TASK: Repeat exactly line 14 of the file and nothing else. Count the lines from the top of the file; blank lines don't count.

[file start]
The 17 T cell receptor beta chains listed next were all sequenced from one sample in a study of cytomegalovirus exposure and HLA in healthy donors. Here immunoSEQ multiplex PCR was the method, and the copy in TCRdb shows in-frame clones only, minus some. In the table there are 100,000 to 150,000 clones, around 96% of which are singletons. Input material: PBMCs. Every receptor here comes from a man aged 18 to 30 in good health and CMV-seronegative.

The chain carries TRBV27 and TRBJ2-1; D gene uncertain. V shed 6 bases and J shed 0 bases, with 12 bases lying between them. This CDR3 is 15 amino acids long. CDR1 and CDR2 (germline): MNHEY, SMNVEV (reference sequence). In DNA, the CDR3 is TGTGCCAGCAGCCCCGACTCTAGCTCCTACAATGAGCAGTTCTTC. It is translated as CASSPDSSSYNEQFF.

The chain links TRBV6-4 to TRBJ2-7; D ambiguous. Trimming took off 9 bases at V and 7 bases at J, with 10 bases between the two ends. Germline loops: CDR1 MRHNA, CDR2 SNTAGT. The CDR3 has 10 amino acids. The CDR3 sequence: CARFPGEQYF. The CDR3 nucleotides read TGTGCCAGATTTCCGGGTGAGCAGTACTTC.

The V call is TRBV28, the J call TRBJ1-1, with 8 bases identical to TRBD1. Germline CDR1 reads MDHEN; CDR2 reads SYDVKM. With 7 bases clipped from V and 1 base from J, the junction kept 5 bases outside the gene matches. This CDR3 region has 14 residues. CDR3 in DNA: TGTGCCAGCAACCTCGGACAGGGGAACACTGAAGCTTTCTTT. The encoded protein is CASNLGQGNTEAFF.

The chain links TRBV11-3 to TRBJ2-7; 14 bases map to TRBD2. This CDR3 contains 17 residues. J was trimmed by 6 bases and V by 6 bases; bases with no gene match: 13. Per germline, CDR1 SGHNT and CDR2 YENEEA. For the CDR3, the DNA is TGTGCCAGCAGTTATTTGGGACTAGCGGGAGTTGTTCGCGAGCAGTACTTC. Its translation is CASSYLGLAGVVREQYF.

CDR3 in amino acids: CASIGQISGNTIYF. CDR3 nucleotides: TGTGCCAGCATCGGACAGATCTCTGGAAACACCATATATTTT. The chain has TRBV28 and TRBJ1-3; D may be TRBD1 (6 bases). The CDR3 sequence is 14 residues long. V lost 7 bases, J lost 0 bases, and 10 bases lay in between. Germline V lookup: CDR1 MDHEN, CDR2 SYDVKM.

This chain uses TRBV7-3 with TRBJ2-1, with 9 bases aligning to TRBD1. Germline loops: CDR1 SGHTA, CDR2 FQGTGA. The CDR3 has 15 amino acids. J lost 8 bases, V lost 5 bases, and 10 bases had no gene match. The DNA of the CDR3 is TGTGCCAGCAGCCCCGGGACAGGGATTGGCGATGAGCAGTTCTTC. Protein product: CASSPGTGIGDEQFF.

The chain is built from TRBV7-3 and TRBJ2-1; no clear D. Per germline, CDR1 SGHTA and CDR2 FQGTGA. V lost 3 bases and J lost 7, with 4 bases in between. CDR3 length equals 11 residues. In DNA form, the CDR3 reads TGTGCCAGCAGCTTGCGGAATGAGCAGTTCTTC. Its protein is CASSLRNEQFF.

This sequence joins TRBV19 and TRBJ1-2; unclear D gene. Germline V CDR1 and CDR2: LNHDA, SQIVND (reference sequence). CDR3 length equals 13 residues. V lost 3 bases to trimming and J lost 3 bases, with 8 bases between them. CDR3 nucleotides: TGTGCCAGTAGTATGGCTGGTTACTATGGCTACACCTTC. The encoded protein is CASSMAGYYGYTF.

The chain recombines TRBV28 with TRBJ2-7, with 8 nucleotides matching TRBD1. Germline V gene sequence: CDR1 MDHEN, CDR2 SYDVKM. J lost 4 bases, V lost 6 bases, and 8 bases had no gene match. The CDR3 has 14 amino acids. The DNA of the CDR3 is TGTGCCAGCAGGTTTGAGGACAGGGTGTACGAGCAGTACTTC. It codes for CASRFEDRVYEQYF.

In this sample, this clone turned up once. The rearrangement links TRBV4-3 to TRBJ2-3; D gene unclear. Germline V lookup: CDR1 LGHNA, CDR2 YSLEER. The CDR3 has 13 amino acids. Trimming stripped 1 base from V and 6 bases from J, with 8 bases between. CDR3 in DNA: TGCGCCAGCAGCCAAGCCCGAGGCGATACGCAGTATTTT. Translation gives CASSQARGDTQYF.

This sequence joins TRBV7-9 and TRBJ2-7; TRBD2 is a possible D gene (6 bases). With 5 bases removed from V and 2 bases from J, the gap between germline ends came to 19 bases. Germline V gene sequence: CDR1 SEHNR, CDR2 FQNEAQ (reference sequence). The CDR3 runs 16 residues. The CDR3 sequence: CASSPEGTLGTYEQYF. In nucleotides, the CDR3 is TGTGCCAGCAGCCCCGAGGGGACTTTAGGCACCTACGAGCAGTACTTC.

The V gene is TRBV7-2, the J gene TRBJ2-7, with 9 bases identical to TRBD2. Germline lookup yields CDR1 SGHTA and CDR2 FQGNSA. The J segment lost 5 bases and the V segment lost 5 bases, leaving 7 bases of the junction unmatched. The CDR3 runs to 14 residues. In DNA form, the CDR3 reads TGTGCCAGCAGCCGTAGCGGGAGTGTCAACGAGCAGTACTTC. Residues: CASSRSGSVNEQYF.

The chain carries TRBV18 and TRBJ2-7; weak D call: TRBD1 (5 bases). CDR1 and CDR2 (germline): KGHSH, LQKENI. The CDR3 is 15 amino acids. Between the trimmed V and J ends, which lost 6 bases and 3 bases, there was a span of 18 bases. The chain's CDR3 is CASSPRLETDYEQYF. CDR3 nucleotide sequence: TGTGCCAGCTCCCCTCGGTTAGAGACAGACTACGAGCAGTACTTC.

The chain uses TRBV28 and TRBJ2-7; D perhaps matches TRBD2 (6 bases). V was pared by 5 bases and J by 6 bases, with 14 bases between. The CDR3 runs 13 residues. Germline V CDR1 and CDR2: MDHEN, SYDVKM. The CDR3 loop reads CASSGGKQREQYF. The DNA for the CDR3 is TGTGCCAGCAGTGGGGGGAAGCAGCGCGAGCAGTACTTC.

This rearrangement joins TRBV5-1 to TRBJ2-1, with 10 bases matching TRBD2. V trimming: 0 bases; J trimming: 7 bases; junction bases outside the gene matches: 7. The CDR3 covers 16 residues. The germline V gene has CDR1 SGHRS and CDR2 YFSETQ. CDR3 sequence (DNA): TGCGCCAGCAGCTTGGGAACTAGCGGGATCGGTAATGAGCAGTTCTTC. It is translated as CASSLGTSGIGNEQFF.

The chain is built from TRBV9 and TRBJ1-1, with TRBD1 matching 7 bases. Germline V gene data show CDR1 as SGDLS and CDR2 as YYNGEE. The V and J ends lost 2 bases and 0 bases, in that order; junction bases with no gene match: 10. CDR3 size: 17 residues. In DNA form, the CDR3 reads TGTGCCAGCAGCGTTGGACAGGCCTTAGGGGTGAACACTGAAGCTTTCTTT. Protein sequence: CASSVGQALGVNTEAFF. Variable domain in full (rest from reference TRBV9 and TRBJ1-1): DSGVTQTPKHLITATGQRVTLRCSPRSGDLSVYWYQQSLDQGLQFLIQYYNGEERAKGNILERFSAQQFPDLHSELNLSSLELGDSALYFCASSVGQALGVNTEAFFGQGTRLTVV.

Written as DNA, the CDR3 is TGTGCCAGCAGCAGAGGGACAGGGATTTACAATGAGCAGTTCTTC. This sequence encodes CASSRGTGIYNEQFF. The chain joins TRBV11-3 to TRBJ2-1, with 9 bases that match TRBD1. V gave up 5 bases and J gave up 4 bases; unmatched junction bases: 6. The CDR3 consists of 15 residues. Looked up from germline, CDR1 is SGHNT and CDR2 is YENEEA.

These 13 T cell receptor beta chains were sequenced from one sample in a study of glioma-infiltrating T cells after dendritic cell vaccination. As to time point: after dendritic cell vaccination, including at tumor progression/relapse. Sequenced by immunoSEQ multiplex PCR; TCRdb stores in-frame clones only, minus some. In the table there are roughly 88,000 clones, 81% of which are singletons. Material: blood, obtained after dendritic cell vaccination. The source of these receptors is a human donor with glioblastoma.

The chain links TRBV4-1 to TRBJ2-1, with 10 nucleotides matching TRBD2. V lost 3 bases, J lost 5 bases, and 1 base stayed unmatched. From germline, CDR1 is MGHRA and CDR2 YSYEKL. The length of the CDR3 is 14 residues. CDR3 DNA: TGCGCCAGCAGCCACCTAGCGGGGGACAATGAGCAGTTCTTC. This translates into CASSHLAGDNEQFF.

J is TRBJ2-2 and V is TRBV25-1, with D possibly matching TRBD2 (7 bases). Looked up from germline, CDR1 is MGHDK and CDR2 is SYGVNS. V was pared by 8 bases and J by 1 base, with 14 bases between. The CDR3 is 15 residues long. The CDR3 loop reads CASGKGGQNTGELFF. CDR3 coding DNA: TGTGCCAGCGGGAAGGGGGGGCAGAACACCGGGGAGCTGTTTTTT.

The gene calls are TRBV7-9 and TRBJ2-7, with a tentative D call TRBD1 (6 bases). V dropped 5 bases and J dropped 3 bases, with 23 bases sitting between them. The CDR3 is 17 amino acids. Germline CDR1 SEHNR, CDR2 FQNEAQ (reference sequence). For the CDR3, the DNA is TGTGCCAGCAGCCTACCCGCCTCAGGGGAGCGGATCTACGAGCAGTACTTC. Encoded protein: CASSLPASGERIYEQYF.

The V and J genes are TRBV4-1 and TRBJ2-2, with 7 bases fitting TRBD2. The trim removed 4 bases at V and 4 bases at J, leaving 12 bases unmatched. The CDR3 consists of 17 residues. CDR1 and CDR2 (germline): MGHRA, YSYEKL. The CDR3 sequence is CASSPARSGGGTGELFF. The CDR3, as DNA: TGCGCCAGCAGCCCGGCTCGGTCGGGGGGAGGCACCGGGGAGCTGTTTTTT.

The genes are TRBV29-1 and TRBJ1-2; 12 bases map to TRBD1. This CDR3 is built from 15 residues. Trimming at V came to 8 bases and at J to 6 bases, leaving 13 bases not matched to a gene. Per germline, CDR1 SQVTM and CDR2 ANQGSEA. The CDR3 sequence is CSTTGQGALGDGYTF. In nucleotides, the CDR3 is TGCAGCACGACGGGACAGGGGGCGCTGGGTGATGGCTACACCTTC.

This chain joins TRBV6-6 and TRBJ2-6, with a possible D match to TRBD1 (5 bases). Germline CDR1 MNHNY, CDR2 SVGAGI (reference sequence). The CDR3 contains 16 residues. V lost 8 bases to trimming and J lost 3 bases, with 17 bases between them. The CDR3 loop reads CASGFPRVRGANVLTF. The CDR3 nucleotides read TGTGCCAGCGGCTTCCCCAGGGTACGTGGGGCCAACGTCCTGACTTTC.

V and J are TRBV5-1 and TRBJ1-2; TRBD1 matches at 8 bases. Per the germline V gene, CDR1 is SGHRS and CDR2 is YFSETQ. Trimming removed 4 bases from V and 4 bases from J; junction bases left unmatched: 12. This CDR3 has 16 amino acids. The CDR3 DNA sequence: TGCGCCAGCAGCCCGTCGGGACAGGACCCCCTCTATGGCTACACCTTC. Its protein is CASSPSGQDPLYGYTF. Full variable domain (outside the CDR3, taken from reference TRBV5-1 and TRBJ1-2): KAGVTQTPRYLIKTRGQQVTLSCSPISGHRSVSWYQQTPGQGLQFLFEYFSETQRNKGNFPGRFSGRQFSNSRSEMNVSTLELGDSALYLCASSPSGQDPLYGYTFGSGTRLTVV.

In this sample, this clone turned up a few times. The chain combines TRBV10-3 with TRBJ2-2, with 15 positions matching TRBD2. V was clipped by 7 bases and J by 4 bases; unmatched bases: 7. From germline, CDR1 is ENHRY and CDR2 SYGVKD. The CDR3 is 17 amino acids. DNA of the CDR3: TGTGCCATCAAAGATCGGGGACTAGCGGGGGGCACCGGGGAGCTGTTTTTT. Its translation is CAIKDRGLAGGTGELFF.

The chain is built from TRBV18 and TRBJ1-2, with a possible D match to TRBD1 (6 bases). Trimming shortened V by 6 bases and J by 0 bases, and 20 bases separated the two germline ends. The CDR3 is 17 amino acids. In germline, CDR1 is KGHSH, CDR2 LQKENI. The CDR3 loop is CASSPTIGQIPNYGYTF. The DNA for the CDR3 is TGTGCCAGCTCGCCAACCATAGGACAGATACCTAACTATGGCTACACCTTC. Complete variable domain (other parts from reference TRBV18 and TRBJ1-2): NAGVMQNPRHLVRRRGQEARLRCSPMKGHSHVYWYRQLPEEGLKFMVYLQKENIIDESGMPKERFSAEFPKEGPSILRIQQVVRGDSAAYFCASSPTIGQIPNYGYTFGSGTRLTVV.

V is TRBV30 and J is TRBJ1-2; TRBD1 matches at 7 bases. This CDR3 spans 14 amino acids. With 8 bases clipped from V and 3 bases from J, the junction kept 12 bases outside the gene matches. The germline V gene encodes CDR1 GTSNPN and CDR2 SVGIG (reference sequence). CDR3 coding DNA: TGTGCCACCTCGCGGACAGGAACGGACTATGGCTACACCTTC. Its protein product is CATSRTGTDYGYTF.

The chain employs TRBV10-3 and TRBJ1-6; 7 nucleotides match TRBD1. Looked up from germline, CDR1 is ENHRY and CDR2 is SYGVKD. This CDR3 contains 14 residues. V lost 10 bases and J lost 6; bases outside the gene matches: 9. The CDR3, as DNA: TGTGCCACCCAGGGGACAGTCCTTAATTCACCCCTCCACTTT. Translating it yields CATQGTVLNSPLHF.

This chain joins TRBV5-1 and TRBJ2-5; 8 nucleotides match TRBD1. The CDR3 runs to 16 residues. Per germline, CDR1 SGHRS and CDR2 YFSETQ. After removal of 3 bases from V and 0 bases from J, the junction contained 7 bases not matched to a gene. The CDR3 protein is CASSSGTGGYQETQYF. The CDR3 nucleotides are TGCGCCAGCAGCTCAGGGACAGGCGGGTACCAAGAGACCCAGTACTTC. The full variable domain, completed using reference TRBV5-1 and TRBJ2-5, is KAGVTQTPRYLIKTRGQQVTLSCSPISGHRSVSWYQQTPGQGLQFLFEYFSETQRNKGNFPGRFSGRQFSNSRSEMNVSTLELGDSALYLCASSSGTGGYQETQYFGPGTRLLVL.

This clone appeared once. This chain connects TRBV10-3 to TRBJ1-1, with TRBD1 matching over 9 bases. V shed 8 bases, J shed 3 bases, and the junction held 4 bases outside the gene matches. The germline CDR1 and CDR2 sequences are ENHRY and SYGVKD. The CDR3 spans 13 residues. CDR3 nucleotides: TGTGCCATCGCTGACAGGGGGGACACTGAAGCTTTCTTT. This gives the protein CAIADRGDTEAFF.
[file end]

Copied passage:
The chain carries TRBV18 and TRBJ2-7; weak D call: TRBD1 (5 bases). CDR1 and CDR2 (germline): KGHSH, LQKENI. The CDR3 is 15 amino acids. Between the trimmed V and J ends, which lost 6 bases and 3 bases, there was a span of 18 bases. The chain's CDR3 is CASSPRLETDYEQYF. CDR3 nucleotide sequence: TGTGCCAGCTCCCCTCGGTTAGAGACAGACTACGAGCAGTACTTC.